Entrepreneurship Is the Future
Entrepreneurship is the future of India, says Gururaj. “The self-made, first-generation entrepreneur, of the kind we have not seen earlier, is going to be the new norm. It will bring in a new level playing field, freshness, new ideas and new segments to the landscape and also new levels of resilience, urgency and hunger. You are not going to see any slowdown on this.”
Not everybody is so enthusiastic, however. Some see a bubble — a repetition of the dotcom boom of the late 1990s. For instance, there are too many contenders struggling in the same space.
“As more and more young entrepreneurs join the startup bandwagon, we are seeing a tempering of the frothiness that has existed for the past couple of years,” says Srivatsan Rajan, chairman of Bain & Company India. “The potential winners will, therefore, need to have ideas that are really path breaking and innovative to garner financial support from investors. Ones with only incremental improvements and ideas who are unable to answer the ‘so-what’ question will find it increasingly difficult to get support from investors who are more and more discerning about backing new startups.”
“It is the startup season,” writes Ajit Balakrishnan in economic daily Business Standard. Balakrishnan is one of India’s first ecommerce entrepreneurs; his Rediff.com is listed on the Nasdaq.
“The innovation ecosystem has to be regenerative. People must not be afraid of failure and must have the confidence that they can start a second or third idea.” –Ravi Gururaj
“Is it one more season of hype, like the winter of 1999 which celebrated entrepreneurship — only to end in the famous dotcom crash of 2000?” continues Balakrishnan. “Unfortunately, the road to startup success is paved with the bodies of startups that either become becalmed or fail outright. And this is even more so in India…. Maybe the first place we need to start is to channel state funds to our universities and then establish a vibrant venture capital system to pick and choose the winners from among potential startups. That’s when we will see the true flowering of startups in India.”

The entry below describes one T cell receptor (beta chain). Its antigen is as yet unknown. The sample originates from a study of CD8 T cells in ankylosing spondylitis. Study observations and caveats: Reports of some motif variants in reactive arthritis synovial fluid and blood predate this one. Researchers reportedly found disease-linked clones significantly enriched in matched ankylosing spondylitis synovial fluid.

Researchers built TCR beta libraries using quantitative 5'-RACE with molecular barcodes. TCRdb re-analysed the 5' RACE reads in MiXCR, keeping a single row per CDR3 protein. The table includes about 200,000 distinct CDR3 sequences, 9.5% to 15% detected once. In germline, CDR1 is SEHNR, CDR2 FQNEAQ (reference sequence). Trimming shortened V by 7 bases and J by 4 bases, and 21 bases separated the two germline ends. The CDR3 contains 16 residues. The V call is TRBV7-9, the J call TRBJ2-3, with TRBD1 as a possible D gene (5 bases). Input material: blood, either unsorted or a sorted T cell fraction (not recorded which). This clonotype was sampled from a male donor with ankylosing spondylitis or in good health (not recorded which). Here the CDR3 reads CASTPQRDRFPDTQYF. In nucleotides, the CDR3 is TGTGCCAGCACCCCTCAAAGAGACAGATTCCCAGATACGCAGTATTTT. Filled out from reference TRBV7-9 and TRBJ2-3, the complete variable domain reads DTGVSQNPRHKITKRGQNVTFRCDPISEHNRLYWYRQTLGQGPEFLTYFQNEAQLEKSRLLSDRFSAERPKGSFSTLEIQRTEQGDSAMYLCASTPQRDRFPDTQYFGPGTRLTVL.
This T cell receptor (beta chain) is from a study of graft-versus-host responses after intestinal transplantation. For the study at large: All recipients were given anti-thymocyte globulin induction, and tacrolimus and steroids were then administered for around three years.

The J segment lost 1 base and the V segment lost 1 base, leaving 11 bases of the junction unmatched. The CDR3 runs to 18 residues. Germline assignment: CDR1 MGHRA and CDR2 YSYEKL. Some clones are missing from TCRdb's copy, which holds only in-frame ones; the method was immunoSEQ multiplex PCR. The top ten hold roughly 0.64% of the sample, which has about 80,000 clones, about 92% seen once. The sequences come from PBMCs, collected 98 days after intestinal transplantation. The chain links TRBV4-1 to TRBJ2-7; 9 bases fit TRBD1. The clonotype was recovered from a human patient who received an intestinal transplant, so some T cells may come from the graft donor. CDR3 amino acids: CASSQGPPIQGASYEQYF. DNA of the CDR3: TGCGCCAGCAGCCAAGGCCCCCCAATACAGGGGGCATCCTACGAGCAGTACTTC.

But now the number of aspiring startups is increasing by the day. The Wharton competition has a limited number of entries and winners. Not so for Modi, who expects every Indian to stand up and be counted among the startups. NASSCOM has a 10,000 startup initiative which aims to mentor and angel-fund deserving ventures. Many multinational companies – such as Intel and Microsoft – have their own startup incubators.
Even as the WIEF Mumbai event was drawing to a close, the Mumbai chapter of The Indus Entrepreneurs (TiE) was kicking off TiEcon Mumbai 2016, an entrepreneurial conclave. People came not only for the conference but also to interact with former Tata Group chairman Ratan Tata who has taken up investing in startups in a big way since his retirement. Tata has put in money in more than 20 startups, including petcare portal DogSpot.in.
All eyes are now on Modi’s Startup India, Stand Up India initiative. Over 1,500 Indian startups and 40 global CEOs, including Travis Kalanick of Uber, are expected to attend the launch event on January 16 in New Delhi.
The program is being spearheaded by the department of industrial policy and promotion (DIPP). DIPP secretary Amitabh Kant told the Economic Times: “We want to be a country of job creators and not job seekers. We need to inculcate entrepreneurial talent in our country. This program seeks to achieve that.”
NASSCOM’s Gururaj lists “practical ease of doing business” as the top priority to fuel an entrepreneurial landscape in India. Pointing out that most startups may not even make it to their first anniversary, he says it is pointless to make them register themselves, file taxes and so on. Gururaj advocates a “frictionless and permissive environment” that allows the entrepreneurs to grow for three to four years on a self-reporting basis, as long as privacy, safety and security are not compromised, before bringing them into a regulatory environment. “The innovation ecosystem has to be regenerative. People must not be afraid of failure and must have the confidence that they can start a second or third idea.”